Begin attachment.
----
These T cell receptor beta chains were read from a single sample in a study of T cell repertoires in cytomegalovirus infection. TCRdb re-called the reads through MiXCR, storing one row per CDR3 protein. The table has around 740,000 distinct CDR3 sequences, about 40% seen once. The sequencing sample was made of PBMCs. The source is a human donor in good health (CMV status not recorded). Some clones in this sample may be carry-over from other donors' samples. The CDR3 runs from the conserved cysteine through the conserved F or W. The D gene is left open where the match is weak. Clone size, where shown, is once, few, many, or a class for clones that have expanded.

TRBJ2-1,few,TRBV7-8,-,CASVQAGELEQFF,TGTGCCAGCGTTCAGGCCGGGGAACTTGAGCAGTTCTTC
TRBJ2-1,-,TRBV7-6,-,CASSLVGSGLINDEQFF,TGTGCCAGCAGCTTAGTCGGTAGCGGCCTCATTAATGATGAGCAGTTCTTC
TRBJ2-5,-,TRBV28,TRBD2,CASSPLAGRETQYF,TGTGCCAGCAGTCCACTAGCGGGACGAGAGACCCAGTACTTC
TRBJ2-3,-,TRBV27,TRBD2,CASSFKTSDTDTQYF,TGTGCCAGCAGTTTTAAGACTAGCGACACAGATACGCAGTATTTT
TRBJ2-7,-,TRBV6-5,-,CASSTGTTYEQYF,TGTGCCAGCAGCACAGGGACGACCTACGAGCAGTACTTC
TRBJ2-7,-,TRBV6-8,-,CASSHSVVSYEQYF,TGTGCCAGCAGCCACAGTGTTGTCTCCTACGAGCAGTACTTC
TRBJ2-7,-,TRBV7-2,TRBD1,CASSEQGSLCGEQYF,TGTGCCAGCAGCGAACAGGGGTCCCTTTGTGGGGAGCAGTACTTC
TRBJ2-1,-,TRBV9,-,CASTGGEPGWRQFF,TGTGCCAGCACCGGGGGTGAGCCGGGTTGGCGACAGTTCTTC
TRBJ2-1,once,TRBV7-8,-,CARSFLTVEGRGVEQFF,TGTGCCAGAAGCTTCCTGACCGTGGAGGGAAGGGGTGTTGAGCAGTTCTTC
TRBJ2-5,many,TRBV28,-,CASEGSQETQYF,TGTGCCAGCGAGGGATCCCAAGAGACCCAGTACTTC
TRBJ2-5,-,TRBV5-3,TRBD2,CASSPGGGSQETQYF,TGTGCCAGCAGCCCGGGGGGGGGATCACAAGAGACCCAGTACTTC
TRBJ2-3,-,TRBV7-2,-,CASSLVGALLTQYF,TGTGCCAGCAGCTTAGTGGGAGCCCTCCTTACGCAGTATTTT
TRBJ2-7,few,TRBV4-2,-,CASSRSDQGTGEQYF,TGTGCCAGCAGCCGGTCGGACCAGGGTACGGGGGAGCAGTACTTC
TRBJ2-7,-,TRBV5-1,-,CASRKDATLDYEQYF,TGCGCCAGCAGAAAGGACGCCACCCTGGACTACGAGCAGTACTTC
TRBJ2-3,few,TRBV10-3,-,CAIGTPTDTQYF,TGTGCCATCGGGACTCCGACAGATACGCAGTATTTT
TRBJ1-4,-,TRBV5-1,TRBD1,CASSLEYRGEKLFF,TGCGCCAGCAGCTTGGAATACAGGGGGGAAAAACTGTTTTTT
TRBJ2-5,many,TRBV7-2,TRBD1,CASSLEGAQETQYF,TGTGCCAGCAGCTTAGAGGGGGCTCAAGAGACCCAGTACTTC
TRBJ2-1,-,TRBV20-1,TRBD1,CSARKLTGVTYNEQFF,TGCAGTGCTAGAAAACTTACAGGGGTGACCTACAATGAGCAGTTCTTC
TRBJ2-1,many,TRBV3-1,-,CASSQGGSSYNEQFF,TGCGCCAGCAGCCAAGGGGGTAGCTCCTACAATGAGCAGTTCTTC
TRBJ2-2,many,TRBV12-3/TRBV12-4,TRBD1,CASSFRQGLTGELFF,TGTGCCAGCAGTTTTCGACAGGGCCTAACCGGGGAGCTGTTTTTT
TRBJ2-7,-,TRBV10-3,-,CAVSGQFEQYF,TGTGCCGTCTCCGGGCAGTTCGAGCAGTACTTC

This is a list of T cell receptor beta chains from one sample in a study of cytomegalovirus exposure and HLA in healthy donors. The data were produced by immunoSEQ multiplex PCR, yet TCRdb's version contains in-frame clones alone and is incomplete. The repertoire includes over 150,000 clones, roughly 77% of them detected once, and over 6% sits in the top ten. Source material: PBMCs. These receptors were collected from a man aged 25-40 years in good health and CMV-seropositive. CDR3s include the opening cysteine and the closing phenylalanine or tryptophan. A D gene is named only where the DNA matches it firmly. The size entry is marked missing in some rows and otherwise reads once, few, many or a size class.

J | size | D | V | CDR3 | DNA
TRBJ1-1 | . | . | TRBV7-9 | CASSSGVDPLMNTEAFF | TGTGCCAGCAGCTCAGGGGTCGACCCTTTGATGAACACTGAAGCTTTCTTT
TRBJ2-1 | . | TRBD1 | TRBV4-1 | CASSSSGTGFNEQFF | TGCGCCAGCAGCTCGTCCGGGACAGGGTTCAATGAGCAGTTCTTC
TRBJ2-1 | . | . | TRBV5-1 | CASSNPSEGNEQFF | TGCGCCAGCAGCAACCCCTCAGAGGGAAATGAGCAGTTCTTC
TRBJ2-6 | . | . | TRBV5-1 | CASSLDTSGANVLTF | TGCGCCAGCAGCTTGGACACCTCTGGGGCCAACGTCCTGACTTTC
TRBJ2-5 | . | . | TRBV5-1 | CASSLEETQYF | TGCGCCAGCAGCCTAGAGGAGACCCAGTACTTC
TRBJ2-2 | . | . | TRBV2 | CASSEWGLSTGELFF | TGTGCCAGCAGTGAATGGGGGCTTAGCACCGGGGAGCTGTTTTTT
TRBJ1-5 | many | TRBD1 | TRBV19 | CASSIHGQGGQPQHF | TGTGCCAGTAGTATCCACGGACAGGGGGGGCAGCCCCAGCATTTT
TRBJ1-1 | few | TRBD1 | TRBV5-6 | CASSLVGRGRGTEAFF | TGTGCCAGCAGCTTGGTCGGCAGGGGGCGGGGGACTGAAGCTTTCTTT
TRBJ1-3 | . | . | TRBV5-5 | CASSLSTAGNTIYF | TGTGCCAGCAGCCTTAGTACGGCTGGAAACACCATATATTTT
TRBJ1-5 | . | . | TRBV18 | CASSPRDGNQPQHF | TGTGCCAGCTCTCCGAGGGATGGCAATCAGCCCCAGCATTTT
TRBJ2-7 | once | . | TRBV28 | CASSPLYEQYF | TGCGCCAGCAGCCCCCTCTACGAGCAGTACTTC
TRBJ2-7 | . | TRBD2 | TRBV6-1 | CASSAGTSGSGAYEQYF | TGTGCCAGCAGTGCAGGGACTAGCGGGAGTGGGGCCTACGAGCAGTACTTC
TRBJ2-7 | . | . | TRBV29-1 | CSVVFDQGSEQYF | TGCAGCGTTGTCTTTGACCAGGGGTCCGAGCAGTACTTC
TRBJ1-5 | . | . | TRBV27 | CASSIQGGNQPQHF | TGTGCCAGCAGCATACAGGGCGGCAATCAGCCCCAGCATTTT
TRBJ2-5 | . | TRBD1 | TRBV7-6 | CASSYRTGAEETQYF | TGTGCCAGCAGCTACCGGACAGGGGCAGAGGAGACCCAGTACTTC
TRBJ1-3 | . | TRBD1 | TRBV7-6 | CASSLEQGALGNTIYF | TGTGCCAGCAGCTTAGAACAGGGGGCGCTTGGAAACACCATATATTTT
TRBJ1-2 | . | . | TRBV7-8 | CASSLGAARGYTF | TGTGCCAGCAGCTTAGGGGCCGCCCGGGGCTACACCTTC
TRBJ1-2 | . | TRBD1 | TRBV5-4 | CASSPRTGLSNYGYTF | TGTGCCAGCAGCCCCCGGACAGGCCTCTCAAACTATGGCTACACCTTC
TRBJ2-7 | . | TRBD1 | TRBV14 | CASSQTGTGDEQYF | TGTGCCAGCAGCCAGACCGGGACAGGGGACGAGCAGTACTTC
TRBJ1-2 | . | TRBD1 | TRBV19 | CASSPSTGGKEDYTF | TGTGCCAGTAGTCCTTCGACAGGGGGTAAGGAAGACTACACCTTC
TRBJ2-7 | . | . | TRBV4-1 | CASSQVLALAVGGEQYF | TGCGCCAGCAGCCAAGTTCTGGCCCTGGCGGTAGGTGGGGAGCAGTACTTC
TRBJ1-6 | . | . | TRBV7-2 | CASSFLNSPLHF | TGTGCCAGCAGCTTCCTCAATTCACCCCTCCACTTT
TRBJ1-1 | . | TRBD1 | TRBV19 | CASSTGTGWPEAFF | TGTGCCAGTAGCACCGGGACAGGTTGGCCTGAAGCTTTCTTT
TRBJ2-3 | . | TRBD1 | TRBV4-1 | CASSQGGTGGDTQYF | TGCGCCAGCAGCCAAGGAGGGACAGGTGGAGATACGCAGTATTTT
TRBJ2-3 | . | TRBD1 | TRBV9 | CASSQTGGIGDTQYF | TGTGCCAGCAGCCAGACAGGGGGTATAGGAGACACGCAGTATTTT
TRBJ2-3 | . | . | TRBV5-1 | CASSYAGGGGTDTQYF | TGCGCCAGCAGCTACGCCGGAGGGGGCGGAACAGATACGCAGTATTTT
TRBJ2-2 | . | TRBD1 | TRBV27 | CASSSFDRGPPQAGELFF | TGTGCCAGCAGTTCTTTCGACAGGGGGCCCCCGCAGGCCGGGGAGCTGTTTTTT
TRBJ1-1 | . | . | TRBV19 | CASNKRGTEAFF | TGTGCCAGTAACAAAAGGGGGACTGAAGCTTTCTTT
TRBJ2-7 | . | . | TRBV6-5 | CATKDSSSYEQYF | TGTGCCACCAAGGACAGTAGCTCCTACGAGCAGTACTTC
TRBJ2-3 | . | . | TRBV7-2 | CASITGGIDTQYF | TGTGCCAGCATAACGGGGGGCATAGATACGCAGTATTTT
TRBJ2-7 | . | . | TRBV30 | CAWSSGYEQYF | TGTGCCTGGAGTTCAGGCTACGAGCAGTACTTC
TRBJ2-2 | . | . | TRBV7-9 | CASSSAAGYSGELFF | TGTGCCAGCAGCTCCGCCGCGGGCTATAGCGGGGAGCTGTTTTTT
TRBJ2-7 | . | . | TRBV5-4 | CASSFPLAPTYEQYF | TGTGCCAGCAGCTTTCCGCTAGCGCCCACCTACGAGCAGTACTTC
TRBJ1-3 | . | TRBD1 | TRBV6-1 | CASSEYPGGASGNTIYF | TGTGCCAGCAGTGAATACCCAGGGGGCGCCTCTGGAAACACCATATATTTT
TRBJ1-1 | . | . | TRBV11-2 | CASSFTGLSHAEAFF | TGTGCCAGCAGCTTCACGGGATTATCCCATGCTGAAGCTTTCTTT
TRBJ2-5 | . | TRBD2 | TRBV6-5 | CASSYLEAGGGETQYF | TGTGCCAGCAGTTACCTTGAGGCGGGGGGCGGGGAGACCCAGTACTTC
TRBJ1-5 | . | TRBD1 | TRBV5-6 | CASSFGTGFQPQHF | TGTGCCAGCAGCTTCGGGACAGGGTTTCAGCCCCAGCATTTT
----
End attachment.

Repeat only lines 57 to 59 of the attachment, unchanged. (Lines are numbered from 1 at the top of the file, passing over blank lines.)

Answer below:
TRBJ2-7 | . | . | TRBV5-4 | CASSFPLAPTYEQYF | TGTGCCAGCAGCTTTCCGCTAGCGCCCACCTACGAGCAGTACTTC
TRBJ1-3 | . | TRBD1 | TRBV6-1 | CASSEYPGGASGNTIYF | TGTGCCAGCAGTGAATACCCAGGGGGCGCCTCTGGAAACACCATATATTTT
TRBJ1-1 | . | . | TRBV11-2 | CASSFTGLSHAEAFF | TGTGCCAGCAGCTTCACGGGATTATCCCATGCTGAAGCTTTCTTT